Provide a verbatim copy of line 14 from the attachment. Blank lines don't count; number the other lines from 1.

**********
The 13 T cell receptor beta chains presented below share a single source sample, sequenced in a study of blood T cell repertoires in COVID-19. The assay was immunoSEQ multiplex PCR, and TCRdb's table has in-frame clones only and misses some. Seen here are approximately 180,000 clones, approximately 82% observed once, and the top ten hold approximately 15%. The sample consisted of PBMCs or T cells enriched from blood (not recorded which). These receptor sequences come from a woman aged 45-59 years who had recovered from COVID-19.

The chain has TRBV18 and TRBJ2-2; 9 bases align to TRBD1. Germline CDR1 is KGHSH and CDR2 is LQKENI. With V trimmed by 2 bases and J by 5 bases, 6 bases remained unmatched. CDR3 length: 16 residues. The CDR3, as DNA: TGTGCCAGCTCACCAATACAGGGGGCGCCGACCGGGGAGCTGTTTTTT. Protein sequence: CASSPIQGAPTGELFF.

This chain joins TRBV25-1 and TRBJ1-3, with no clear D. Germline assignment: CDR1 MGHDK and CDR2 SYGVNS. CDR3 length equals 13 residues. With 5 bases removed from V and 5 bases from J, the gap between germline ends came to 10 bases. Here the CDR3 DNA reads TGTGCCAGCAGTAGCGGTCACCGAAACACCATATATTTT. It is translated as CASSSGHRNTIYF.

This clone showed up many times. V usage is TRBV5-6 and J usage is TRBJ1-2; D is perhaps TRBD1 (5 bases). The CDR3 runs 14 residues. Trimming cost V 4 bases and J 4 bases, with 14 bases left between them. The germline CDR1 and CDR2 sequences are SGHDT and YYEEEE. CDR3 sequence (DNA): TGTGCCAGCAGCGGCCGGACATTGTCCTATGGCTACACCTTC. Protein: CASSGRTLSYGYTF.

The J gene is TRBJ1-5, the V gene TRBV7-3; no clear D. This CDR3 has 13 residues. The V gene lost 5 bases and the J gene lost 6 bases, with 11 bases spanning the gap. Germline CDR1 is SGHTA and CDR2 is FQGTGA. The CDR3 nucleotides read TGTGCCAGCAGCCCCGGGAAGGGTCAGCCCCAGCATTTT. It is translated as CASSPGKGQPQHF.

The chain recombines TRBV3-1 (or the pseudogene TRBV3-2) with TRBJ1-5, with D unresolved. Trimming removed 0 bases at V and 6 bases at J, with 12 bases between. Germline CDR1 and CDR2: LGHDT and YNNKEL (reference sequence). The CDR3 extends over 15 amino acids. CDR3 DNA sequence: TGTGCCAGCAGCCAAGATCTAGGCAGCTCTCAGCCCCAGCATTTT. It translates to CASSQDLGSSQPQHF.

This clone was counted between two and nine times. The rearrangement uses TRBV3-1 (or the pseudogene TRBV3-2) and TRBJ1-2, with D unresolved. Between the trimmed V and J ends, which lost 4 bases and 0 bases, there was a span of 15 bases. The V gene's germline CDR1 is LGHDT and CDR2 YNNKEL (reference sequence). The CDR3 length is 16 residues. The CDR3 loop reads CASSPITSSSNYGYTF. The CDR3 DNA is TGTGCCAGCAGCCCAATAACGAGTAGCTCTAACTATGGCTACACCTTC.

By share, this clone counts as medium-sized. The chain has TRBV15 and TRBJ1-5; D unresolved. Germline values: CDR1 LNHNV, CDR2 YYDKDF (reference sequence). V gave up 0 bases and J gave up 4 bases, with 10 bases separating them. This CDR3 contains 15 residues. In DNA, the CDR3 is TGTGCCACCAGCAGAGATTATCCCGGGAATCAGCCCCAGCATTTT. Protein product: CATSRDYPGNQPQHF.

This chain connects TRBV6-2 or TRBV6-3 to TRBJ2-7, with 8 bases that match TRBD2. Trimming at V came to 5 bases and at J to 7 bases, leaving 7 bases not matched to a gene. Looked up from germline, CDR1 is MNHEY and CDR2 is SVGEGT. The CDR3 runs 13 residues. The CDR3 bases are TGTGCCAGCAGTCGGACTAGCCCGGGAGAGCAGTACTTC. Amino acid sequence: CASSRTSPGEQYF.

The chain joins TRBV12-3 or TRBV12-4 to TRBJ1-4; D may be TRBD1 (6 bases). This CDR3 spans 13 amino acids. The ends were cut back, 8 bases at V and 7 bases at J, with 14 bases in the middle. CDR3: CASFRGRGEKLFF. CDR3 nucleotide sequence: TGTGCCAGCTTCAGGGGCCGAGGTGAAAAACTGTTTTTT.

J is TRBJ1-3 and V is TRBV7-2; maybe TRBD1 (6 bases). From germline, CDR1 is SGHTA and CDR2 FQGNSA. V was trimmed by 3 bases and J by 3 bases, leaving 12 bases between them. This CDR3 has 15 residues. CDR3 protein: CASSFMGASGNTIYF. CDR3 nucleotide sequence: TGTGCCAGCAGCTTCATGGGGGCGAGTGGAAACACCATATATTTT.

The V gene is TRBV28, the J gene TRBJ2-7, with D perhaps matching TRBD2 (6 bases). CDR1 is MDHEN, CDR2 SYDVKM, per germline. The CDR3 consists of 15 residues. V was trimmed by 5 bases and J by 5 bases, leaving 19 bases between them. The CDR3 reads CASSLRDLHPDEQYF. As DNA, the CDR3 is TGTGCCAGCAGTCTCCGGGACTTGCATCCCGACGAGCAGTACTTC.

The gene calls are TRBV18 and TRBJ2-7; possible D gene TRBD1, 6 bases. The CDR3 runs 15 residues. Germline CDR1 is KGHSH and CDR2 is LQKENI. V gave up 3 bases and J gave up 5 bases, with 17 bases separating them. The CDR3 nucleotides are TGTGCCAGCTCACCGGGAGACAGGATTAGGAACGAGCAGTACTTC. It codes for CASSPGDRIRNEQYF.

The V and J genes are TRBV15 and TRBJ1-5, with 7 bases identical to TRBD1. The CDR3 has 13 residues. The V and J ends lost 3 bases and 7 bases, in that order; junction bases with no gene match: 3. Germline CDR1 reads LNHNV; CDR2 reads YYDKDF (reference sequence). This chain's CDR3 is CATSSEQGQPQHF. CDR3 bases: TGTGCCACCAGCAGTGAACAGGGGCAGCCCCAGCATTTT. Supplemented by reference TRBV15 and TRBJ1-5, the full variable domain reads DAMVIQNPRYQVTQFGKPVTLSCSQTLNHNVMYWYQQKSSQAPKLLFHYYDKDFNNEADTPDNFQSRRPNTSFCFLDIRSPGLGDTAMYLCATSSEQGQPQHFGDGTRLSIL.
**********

The V and J genes are TRBV15 and TRBJ1-5, with 7 bases identical to TRBD1. The CDR3 has 13 residues. The V and J ends lost 3 bases and 7 bases, in that order; junction bases with no gene match: 3. Germline CDR1 reads LNHNV; CDR2 reads YYDKDF (reference sequence). This chain's CDR3 is CATSSEQGQPQHF. CDR3 bases: TGTGCCACCAGCAGTGAACAGGGGCAGCCCCAGCATTTT. Supplemented by reference TRBV15 and TRBJ1-5, the full variable domain reads DAMVIQNPRYQVTQFGKPVTLSCSQTLNHNVMYWYQQKSSQAPKLLFHYYDKDFNNEADTPDNFQSRRPNTSFCFLDIRSPGLGDTAMYLCATSSEQGQPQHFGDGTRLSIL.